Alain L. Locke: The Biography of a Philosopher by Leonard Harris

By Leonard Harris

Alain L. Locke (1886-1954), in his recognized 1925 anthology The New Negro, declared that “the pulse of the Negro international has began to overcome in Harlem.” known as the daddy of the Harlem Renaissance, Locke had his finger without delay on that pulse, selling, influencing, and sparring with such figures as Langston Hughes, Zora Neale Hurston, Jacob Lawrence, Richmond Barthé, William supply nonetheless, Booker T. Washington, W. E. B. Du Bois, Ralph Bunche, and John Dewey. The long-awaited first biography of this terribly talented thinker and author, Alain L. Locke narrates the untold tale of his profound impression on twentieth-century America’s cultural and highbrow life.

Leonard Harris and Charles Molesworth hint this tale via Locke’s Philadelphia upbringing, his undergraduate years at Harvard—where William James helped spark his influential engagement with pragmatism—and his tenure because the first African American Rhodes student. the guts in their narrative illuminates Locke’s heady years in Twenties ny urban and his forty-year occupation at Howard collage, the place he helped spearhead the grownup schooling flow of the Nineteen Thirties and wrote on themes starting from the philosophy of worth to the idea of democracy. Harris and Molesworth convey that all through this illustrious career—despite a proper demeanour that many observers interpreted as elitist or distant—Locke remained a hot and powerful instructor and mentor, in addition to a fierce champion of literature and paintings as technique of breaking down obstacles among communities.

The multifaceted portrait that emerges from this enticing account successfully reclaims Locke’s rightful position within the pantheon of America’s most vital minds.

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Brandt, his teacher and mentor at the School of Pedagogy, now he was to meet the teachers who had taught—and inspired and measured—the man who had taught him. Cambridge was not all completely new territory for him. There existed 30 Chapter Two at Harvard a network of graduates not only from the School of Pedagogy but also from Central High School. Some of these young men would become lifelong friends of Locke. Indeed, he knew some of them well even while still at Central—especially David A. Pfaff, known as Dap, and C.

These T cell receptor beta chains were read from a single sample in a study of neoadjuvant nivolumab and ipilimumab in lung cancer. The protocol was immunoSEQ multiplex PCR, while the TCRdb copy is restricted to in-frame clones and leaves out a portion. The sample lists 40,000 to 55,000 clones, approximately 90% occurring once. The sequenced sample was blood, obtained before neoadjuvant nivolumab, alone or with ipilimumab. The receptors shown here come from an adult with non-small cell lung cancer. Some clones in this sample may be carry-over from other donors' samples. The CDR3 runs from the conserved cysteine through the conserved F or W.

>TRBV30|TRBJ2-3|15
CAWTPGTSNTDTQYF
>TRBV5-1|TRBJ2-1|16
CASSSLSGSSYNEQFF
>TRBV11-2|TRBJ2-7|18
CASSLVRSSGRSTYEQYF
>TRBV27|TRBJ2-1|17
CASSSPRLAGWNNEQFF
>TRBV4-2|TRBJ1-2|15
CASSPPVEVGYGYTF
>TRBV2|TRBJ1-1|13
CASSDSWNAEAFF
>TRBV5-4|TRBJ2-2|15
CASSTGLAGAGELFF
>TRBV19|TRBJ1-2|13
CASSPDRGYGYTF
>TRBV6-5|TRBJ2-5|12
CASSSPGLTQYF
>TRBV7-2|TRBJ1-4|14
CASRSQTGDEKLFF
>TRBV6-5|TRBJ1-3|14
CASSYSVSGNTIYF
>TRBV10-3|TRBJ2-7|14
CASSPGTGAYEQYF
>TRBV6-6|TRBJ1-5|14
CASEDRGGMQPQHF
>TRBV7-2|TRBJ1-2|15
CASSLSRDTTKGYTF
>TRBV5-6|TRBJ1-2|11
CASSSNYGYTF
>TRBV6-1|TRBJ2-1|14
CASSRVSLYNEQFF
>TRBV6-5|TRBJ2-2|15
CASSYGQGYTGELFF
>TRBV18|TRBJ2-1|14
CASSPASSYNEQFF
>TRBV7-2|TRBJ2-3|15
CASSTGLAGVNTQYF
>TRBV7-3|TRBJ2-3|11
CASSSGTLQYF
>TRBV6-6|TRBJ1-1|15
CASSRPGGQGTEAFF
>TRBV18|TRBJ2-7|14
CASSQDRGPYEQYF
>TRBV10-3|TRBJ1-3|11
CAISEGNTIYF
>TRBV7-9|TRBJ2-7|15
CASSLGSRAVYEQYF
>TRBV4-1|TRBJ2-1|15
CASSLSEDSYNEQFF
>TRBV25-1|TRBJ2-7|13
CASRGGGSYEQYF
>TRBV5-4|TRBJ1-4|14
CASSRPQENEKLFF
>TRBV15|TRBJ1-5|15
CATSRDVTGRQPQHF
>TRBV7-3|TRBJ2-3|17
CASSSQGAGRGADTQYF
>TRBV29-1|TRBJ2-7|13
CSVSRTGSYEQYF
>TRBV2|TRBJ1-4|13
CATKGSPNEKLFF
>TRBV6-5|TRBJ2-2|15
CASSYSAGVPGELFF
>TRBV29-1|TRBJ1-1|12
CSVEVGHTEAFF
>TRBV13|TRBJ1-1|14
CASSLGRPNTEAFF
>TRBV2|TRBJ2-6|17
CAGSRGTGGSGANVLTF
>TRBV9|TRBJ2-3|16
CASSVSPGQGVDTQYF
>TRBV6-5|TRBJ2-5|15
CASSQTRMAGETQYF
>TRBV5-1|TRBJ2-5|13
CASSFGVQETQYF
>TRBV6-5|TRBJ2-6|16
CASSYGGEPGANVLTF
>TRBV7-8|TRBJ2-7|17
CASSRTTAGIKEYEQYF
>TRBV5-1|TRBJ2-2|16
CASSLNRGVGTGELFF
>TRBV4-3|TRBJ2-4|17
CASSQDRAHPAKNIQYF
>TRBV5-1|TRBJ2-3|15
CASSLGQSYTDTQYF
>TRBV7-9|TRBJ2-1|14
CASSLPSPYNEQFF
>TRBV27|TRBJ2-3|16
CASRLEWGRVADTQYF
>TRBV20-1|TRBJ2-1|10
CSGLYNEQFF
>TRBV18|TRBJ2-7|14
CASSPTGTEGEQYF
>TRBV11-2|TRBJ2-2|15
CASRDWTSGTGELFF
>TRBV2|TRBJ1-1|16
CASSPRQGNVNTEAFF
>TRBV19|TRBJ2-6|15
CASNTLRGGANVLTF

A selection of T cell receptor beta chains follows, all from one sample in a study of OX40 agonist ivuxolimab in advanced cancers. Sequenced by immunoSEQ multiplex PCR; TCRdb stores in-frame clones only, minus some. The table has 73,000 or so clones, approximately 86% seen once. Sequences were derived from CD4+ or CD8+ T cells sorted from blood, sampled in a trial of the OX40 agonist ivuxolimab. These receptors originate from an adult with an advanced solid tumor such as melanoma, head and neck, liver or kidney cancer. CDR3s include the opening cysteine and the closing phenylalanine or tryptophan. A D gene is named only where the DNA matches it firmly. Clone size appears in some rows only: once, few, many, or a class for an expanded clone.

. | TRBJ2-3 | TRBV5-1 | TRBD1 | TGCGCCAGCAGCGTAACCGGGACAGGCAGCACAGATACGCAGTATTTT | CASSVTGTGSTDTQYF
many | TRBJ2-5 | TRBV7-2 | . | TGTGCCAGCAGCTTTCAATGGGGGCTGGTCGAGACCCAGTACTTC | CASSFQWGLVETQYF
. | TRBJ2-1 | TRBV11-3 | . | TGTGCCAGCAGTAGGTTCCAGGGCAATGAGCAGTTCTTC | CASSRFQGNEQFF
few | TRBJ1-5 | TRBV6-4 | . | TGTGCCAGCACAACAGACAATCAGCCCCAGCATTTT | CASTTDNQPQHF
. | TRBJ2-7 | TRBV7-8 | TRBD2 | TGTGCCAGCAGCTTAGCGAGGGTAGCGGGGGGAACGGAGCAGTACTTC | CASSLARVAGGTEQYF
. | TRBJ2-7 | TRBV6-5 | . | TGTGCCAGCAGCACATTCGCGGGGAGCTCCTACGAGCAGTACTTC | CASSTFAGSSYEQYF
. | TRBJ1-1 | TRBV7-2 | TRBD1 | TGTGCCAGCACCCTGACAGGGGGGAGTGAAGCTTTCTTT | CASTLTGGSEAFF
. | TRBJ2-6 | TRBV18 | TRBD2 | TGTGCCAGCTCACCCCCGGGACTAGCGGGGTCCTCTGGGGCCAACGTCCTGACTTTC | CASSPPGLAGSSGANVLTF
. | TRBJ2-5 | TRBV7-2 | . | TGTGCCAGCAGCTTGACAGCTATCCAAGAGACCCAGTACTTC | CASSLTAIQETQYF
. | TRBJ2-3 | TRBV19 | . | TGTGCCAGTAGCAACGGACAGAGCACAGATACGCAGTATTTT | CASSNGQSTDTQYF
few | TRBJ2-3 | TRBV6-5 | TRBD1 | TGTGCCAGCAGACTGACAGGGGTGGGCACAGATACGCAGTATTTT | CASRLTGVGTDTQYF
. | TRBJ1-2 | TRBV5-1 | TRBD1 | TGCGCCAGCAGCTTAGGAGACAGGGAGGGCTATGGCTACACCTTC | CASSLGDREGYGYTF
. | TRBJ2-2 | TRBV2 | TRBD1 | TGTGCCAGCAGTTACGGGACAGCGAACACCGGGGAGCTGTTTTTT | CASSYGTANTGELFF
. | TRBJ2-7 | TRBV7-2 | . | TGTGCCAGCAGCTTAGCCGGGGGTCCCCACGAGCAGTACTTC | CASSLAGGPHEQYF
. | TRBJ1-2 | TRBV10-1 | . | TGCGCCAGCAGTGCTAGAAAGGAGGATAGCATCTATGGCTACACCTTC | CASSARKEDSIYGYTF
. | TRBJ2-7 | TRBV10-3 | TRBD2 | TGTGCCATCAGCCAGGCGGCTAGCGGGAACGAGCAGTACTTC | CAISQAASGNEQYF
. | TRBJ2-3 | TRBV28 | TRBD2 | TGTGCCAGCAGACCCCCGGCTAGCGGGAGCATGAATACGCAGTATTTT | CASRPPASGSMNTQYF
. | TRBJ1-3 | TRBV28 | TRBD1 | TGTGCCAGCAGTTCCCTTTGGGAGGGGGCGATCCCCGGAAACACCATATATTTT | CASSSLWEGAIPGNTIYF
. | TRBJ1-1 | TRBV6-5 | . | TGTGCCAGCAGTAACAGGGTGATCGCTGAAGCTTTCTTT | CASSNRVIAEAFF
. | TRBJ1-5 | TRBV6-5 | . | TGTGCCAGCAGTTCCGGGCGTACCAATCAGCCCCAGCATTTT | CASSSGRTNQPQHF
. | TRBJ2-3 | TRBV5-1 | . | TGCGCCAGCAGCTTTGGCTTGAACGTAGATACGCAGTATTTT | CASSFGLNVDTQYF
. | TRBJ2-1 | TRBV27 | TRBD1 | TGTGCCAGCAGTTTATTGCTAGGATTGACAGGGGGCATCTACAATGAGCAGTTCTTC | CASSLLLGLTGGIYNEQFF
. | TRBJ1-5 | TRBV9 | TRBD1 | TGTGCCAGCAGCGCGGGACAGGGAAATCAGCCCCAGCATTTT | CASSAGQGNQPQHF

In an undated letter he describes how he “hurried over to hear Prof. 11 There was also a class, misleadingly called Economics 3, where Locke’s answers to a mid-year exam in January 1906 showed that he was studying what today we would call political theory. ,” Locke ignores the ethnocentricity of the formulation and weaves together a set of explanations based on theorists as disparate as Spencer and Walter Bagehot. From the latter he borrows the observation that progress is never verifiable because there is no test or criterion of ultimate value.

The exam question also strongly implies that it is the philosophy of individualism that will give the issues their purchase. ” In one of his final exams, he writes out an argument that seeks to overcome the fact/value split by positing a “higher” unity that is a version of an ideal form. Eventually Locke would become dissatisfied with this approach, preferring instead the pluralism of James and yet later that of Dewey to the idealism of Santayana and Royce. 10 Some of the seeds of Jamesian pragmatism can be detected in an answer Locke wrote for his mid-year exam in Royce’s Philosophy 9, just about one year later than the Philosophy 4 exam: Experience .

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